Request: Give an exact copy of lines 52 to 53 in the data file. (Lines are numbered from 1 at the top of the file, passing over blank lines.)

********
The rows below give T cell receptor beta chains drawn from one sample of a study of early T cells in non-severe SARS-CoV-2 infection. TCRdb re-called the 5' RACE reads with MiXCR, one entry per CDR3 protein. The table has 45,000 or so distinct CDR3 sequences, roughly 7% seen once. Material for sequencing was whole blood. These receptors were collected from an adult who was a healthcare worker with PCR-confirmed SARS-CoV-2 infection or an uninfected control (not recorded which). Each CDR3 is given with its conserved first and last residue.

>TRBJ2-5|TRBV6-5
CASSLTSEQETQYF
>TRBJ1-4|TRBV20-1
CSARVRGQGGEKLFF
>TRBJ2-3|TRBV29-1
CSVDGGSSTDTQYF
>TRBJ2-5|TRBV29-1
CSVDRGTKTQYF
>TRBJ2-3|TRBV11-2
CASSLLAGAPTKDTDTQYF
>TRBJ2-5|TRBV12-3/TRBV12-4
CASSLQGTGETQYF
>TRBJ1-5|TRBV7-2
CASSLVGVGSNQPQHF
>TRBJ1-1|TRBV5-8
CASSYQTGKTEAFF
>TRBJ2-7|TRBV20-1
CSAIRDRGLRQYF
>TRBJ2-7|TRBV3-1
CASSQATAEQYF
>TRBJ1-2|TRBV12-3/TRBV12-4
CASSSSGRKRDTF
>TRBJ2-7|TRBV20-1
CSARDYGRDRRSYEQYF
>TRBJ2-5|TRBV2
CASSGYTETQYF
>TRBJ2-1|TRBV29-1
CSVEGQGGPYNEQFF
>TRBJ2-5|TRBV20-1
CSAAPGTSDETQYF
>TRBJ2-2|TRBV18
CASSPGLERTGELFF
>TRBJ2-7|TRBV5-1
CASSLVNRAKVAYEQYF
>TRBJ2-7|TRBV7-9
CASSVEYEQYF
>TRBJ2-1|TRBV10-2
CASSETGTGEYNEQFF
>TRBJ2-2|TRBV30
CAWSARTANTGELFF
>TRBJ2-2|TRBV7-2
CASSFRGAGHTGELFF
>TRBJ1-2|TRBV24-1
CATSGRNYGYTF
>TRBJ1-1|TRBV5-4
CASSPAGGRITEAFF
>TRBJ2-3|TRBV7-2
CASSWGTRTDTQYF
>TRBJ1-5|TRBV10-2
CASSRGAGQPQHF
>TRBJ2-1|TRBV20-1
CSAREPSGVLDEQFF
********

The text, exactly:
>TRBJ2-1|TRBV20-1
CSAREPSGVLDEQFF